Category Archives: movies


I was glad that they surrounded Tom Cruise with such a large supporting cast, because it distracted me from the fact that I was watching a movie with Tom Cruise in it. The start of the movie felt very much like an episode of Alias. I was happy to see that Greg Grunberg showed up as he does in every J.J. Abrams directed project, and it was nice that he registered his boredom with Cruise. I was also happy that Jonathan Rhys Meyers was in the movie, because he was pretty. I really really really wanted Philip Seymour Hoffman to kill Cruise.

V for Vendetta

I don’t think I’ve ever had a more mixed reaction to a movie. I feel as if I’ve gone to see a wacky exhibit of installation art where someone made a sculpture of lovely diamonds embedded in a giant pile of rhinocerous excrement. Although I might want to appreciate the lovely diamonds, I’m distracted by the horrible overwhelming smell of rhino shit. There were some funny and clever moments that made me laugh, but these moments would be immediately offset by something so off with the adaptation that I’d be laughing at the movie. Hugo Weaving was great, as were most of the British cast.

Death Note, Jewish Superheroes

I get all my Death Note movie news from Telophase. The official web site shows you some goodies if you click around in Light’s room. Here’s a pixelated version of the movie trailer on You Tube, although a much higher quality version is available if you click on the power button on the TV to the far right in Light’s room on the official web site.

Via The Great Curve, Jewish Superhero Corps, read all about Minyan Man and Matza Woman. You can buy them as Purim Costumes. I think this is an outrage. There is absolutley nothing wrong with more traditional purim costumes. If you don’t feel like dressing up like Esther or Mordecai, you can always dress like a cute yummy Hamentaschen. Or if you are a girl and you are tired of dressing up like Esther, you could be a little bit creative. I won a prize in a Purim costume contest when I was little because my mom made me a Queen Vashti costume.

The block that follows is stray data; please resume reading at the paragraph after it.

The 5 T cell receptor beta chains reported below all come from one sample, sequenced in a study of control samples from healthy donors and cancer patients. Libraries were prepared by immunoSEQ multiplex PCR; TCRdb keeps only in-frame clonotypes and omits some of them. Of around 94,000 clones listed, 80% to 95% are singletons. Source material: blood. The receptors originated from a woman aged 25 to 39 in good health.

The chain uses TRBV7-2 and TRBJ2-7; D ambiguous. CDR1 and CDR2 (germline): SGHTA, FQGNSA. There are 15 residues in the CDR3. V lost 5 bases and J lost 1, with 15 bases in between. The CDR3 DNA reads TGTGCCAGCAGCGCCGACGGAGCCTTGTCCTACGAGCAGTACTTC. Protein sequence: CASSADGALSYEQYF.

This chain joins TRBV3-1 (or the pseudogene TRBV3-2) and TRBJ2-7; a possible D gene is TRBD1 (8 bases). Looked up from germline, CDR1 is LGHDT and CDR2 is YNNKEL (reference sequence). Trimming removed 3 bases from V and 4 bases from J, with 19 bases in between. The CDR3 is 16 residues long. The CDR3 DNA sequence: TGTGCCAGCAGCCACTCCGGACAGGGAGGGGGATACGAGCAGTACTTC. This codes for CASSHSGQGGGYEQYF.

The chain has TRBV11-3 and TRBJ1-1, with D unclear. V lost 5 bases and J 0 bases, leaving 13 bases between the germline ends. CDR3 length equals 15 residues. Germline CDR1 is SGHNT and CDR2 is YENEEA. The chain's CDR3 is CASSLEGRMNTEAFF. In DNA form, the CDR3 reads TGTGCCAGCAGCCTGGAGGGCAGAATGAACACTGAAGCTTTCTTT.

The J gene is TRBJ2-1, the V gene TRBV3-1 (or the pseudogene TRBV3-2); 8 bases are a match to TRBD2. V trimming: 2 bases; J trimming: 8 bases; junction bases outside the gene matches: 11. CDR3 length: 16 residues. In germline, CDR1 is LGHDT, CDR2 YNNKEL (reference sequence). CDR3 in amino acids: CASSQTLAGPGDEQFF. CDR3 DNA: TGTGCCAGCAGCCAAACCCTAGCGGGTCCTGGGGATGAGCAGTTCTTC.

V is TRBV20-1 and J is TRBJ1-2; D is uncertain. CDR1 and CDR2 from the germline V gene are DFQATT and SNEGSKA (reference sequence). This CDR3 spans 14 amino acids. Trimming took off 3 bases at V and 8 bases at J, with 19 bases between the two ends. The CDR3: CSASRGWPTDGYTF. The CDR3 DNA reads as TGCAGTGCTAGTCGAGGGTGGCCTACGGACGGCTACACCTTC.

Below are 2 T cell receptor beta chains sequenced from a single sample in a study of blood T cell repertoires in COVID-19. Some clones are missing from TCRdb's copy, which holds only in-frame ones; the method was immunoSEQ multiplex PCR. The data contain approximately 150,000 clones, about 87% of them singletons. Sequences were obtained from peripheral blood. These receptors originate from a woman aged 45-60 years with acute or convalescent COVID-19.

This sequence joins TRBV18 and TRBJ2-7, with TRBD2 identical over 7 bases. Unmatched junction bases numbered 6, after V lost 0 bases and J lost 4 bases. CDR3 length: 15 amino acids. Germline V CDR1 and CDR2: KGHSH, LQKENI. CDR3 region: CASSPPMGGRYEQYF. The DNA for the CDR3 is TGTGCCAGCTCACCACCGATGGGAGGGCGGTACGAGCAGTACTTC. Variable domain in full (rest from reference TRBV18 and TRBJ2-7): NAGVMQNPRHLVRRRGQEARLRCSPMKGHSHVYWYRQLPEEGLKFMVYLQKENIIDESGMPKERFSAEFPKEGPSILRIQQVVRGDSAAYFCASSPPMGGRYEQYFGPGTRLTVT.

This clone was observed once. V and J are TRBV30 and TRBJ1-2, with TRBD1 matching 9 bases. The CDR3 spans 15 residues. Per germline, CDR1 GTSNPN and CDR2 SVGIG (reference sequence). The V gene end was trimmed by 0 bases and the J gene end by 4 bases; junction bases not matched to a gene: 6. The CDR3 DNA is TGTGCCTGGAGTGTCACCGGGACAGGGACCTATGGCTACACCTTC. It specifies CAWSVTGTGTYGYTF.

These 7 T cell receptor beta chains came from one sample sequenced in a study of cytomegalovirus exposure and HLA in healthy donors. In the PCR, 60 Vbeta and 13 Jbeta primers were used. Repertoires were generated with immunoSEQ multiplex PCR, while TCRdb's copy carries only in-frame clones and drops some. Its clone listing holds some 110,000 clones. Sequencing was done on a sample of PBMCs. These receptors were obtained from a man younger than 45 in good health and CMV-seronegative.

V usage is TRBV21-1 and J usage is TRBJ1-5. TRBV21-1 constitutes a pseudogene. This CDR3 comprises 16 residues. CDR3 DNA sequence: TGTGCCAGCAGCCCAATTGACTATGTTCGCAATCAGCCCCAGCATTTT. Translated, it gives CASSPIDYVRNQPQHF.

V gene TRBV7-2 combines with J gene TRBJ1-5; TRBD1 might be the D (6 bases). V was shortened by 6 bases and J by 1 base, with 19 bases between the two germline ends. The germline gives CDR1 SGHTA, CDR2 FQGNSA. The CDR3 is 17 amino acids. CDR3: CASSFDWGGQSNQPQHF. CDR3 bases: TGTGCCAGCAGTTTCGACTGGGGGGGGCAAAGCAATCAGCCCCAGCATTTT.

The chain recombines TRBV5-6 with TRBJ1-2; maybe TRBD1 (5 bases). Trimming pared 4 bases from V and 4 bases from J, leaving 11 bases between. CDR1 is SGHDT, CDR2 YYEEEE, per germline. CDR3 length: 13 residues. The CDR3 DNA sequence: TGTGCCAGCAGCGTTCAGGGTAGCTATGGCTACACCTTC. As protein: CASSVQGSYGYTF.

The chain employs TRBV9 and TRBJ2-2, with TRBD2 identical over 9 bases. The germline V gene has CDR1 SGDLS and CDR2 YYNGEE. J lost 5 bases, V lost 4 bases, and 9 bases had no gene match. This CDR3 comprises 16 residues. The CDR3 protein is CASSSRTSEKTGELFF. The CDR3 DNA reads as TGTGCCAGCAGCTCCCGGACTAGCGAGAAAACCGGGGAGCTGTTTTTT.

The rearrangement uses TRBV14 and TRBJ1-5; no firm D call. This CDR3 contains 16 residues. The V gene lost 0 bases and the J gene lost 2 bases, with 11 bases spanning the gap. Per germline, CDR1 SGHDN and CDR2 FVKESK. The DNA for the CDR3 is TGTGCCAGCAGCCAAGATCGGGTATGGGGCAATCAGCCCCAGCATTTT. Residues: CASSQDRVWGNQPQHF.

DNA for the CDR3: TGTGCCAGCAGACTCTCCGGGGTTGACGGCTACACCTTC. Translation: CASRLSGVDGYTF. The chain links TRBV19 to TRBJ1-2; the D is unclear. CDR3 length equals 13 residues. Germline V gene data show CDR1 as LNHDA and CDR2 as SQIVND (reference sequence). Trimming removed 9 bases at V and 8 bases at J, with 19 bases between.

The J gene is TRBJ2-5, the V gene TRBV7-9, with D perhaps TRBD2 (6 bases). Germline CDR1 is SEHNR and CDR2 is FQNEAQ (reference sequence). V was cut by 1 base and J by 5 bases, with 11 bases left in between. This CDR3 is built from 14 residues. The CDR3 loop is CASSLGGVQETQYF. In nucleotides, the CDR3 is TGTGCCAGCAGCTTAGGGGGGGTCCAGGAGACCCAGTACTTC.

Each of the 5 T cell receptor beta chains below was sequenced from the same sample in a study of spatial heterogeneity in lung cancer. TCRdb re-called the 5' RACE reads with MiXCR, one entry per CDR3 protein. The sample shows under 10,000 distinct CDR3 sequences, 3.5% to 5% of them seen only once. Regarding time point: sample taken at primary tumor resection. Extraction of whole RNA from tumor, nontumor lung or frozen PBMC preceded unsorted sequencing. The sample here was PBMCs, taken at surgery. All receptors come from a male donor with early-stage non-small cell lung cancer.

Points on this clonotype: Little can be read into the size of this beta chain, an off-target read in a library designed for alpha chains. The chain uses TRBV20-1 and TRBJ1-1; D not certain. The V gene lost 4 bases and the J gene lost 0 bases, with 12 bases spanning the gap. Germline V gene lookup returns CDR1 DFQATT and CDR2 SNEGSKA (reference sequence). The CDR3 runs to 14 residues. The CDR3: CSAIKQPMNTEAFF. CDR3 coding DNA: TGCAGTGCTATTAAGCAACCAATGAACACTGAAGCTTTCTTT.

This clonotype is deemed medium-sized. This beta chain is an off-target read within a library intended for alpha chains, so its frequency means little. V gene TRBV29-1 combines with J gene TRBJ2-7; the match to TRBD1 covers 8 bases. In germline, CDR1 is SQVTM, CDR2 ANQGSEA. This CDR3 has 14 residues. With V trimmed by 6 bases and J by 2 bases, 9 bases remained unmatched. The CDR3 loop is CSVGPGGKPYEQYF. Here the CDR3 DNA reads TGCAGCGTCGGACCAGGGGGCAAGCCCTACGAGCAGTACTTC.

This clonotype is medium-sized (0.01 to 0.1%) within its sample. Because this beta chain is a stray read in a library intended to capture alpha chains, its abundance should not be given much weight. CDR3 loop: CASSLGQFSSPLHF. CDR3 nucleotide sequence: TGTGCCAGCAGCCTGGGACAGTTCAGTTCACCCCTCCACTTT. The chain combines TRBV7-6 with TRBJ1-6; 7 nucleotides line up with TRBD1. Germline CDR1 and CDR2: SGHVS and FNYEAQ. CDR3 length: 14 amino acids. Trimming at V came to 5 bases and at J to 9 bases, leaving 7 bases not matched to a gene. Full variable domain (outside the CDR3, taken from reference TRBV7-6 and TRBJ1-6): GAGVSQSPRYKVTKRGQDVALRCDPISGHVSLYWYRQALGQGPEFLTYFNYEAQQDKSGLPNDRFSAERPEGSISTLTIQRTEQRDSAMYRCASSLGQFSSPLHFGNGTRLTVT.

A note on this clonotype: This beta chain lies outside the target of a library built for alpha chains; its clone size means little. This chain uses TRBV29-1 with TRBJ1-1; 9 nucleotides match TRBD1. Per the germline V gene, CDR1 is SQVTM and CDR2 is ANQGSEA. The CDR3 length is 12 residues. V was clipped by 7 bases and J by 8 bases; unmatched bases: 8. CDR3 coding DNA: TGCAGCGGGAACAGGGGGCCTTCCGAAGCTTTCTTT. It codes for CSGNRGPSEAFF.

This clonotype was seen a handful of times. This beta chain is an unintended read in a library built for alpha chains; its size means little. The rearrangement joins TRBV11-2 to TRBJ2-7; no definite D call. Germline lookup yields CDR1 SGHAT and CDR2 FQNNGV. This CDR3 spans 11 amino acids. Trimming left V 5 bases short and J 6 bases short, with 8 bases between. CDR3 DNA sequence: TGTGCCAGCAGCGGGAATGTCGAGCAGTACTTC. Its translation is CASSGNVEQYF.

Tom Yum Goong

I felt I had to watch Tom Yum Goong, because Nat and Jon have seen it, so I was ending up last on the list of bloggers I know who like martial arts movies who have seen this Tony Jaa movie. I watched the Chinese edition of this movie, so since I don’t know Thai or Chinese I probably missed some of the plot. But the storyline isn’t very essential to understanding a movie like Tom Yum Goong. In Ong Bak, Tony Jaa had to leave his rural village to beat people up after they stole a Buddha head. In Tom Yum Goong, Tony Jaa has to leave his rural village to beat up people after they steal his elephants. If there is one important lesson to be learned from Tom Yum Goong, it is this – don’t come between a Thai man and his elephants!

Baby and Papa elephant are taken to Australia, so Tony Jaa must follow in order to find and protect them. I’m guessing that the Australian setting was chosen to make the movie appeal more to an international audience, and there are plenty of snippets of English language dialog. Unfortunately I couldn’t understand much of the English. I’m sure part of it is due to my lack of ability to understand Thai accented English, but I honstly had no idea what Petchtai Wongkamlao was saying in his role as a cop who doesn’t play by the rules.

But dialog doesn’t matter in a movie like this! I have to say I was slightly disappointed in the action scenes in this movie when I compared them to the action in Ong Bak. Ong Bak conveyed a bit of manic gleefulness in showing scenes like Tony Jaa dive through a circle of barbed wire – just because he can! There were wonderful explosions! Although there were plenty of great action scenes in Tom Yum Goong, I wasn’t seeing the sheer joy in the ridiculous action scenes that I loved so much in Ong Bak.